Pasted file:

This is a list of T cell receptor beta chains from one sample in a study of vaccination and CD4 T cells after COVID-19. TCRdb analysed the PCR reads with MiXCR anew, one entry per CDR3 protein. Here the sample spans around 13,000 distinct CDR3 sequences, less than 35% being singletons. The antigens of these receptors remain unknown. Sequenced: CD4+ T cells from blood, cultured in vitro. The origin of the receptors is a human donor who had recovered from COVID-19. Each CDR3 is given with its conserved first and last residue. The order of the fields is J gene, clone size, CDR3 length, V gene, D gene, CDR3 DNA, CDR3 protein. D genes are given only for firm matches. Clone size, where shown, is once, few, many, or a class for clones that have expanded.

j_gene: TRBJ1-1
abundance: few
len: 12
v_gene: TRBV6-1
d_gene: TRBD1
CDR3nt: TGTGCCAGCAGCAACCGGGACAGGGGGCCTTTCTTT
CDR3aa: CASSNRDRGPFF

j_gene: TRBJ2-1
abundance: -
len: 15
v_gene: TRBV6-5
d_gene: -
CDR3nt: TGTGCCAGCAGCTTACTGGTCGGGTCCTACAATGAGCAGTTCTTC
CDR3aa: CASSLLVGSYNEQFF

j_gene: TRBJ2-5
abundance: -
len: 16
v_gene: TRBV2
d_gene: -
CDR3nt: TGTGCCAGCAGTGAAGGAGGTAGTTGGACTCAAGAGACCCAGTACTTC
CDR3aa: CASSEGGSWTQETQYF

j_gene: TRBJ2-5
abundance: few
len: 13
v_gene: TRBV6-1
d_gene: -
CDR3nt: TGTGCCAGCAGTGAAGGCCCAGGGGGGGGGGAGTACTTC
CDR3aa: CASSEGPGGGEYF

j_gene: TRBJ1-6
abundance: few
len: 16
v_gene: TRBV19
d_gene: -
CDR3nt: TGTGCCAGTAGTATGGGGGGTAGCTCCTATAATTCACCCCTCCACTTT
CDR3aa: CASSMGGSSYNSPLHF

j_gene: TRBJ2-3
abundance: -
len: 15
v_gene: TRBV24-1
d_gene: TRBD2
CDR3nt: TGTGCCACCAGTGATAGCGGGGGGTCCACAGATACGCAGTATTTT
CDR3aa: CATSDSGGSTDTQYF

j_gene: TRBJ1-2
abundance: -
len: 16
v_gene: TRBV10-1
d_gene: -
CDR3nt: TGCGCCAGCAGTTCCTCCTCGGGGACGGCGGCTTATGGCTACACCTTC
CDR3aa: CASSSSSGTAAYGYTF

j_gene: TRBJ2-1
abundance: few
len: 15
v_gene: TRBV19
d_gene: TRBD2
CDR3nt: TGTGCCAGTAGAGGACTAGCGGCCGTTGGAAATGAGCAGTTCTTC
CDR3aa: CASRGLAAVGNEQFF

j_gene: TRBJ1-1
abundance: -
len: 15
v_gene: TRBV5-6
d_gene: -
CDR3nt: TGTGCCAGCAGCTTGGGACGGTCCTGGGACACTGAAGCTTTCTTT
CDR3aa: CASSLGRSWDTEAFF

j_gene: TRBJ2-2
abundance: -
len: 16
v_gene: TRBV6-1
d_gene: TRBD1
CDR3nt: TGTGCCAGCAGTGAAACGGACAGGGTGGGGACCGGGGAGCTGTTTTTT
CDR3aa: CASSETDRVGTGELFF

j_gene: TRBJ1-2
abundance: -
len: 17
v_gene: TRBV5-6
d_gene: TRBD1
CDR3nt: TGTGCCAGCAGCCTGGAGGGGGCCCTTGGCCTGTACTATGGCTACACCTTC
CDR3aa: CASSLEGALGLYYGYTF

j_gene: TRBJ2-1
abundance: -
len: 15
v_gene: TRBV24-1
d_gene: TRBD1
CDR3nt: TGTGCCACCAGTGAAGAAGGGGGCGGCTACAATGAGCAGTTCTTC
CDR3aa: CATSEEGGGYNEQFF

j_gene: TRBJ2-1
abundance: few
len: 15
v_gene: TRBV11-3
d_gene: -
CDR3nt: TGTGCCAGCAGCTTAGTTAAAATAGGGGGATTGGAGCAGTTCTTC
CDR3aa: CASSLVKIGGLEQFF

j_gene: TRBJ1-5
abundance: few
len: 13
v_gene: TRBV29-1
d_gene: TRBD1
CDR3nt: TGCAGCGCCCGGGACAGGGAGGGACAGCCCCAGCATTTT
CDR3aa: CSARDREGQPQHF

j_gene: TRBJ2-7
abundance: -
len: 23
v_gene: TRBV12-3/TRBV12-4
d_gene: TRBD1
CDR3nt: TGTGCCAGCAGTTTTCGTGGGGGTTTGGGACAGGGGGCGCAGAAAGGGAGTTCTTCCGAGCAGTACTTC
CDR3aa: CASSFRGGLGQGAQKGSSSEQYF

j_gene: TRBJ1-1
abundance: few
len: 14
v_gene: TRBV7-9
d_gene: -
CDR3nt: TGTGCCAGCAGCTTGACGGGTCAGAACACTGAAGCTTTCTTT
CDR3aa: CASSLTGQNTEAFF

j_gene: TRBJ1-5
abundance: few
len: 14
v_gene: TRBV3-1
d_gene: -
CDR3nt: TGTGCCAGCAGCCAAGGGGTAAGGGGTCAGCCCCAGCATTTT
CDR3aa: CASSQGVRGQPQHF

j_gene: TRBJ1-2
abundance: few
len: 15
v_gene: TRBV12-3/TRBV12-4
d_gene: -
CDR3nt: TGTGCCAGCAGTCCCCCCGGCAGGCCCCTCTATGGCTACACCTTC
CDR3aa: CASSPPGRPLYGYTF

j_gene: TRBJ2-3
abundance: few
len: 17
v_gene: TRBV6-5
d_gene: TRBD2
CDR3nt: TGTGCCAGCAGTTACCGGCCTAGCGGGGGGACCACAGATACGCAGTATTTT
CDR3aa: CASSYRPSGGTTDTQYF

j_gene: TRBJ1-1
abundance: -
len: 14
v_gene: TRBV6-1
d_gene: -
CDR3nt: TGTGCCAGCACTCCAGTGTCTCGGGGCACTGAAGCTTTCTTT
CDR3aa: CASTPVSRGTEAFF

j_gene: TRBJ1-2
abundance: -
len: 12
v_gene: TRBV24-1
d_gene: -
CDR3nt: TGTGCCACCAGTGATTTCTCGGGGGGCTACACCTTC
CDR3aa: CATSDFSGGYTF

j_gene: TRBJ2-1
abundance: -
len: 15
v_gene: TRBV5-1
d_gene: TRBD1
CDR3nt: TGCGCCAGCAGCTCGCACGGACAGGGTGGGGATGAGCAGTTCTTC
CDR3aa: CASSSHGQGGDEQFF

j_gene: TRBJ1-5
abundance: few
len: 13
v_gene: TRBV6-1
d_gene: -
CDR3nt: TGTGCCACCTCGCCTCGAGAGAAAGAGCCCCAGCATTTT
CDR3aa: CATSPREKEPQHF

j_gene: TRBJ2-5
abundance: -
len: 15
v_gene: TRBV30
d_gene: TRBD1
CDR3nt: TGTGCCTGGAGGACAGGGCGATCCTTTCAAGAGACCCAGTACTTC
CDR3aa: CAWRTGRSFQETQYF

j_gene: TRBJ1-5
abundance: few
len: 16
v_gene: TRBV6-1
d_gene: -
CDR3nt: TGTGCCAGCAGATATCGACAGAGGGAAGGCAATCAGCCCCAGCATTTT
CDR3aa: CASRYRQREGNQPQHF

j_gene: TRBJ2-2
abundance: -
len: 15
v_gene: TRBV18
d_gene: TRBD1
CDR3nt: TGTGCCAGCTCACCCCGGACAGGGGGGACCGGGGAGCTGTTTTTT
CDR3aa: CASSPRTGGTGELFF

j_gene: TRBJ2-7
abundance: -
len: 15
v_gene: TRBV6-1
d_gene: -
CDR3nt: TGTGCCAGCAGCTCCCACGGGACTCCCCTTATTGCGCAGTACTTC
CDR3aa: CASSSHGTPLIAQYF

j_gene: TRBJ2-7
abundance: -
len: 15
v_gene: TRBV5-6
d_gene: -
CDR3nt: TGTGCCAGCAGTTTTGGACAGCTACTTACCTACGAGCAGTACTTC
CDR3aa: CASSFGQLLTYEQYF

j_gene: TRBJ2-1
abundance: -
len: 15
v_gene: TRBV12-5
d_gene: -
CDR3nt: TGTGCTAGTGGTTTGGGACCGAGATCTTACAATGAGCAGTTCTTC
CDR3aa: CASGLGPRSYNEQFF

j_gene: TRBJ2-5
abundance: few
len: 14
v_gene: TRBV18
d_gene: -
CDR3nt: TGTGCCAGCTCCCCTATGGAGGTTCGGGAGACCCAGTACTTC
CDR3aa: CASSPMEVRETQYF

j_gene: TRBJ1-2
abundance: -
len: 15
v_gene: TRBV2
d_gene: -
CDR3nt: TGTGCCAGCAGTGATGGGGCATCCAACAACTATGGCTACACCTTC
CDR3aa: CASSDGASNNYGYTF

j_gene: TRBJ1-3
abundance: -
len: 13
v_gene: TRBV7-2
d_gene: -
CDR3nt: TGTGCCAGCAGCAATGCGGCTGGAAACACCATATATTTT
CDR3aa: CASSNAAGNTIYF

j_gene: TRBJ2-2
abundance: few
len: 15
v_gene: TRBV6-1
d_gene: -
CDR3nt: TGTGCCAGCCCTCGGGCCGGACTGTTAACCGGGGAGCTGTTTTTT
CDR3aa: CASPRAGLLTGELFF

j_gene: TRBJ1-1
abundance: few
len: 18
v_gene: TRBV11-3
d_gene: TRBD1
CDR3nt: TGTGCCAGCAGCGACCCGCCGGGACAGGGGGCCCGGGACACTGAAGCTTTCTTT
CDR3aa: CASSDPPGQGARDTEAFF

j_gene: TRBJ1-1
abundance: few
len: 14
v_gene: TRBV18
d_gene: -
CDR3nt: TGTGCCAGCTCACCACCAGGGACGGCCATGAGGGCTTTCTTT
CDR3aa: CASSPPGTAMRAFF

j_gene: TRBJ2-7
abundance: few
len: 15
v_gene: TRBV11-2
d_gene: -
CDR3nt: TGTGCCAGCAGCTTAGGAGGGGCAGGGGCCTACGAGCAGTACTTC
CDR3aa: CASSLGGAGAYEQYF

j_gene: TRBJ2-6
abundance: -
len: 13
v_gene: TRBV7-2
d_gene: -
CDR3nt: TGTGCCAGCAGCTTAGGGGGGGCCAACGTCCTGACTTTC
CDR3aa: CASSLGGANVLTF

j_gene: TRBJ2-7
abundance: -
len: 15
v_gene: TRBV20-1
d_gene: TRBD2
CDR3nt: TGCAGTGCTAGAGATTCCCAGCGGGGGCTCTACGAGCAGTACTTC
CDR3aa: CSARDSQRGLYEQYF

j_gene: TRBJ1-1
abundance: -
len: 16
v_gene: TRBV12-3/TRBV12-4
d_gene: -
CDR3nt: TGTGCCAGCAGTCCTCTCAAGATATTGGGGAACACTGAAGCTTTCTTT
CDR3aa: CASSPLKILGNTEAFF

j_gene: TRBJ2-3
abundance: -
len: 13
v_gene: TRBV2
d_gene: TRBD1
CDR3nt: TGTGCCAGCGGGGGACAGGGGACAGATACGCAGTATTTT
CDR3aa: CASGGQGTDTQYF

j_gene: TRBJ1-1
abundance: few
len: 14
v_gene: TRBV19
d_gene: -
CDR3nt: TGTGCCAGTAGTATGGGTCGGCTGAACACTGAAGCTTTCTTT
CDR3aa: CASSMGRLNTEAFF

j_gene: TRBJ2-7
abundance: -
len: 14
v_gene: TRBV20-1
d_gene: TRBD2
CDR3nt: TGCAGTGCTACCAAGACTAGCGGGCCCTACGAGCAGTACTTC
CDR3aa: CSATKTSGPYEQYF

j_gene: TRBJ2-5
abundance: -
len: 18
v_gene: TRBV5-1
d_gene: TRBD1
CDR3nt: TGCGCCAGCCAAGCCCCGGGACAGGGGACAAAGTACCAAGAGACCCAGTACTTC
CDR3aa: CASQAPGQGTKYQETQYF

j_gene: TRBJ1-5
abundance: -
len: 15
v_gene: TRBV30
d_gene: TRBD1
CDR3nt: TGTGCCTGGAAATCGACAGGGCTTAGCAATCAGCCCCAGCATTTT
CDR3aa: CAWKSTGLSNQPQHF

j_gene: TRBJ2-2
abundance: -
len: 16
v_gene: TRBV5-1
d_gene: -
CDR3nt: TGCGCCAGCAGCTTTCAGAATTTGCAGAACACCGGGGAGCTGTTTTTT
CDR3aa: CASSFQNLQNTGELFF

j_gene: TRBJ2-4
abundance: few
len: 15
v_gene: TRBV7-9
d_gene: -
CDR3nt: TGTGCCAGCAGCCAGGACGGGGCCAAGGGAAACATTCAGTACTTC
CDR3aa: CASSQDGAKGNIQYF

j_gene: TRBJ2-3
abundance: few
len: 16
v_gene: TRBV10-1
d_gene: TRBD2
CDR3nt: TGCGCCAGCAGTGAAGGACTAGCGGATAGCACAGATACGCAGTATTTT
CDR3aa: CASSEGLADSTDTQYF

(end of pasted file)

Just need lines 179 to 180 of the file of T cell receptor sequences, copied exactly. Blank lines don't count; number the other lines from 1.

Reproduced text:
len: 15
v_gene: TRBV18